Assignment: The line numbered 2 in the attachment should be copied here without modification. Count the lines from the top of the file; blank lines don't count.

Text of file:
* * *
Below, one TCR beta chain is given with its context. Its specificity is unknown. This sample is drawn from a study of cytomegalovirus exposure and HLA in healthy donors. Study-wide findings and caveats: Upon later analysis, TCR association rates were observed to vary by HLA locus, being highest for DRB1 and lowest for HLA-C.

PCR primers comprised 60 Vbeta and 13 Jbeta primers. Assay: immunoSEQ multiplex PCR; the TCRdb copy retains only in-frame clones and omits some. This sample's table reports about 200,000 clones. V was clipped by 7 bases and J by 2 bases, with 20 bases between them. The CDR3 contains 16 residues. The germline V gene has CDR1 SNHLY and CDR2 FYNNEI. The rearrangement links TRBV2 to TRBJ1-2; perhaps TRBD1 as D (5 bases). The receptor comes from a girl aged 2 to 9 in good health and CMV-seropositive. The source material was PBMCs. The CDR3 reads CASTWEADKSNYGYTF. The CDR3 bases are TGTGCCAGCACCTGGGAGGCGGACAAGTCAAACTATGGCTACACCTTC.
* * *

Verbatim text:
PCR primers comprised 60 Vbeta and 13 Jbeta primers. Assay: immunoSEQ multiplex PCR; the TCRdb copy retains only in-frame clones and omits some. This sample's table reports about 200,000 clones. V was clipped by 7 bases and J by 2 bases, with 20 bases between them. The CDR3 contains 16 residues. The germline V gene has CDR1 SNHLY and CDR2 FYNNEI. The rearrangement links TRBV2 to TRBJ1-2; perhaps TRBD1 as D (5 bases). The receptor comes from a girl aged 2 to 9 in good health and CMV-seropositive. The source material was PBMCs. The CDR3 reads CASTWEADKSNYGYTF. The CDR3 bases are TGTGCCAGCACCTGGGAGGCGGACAAGTCAAACTATGGCTACACCTTC.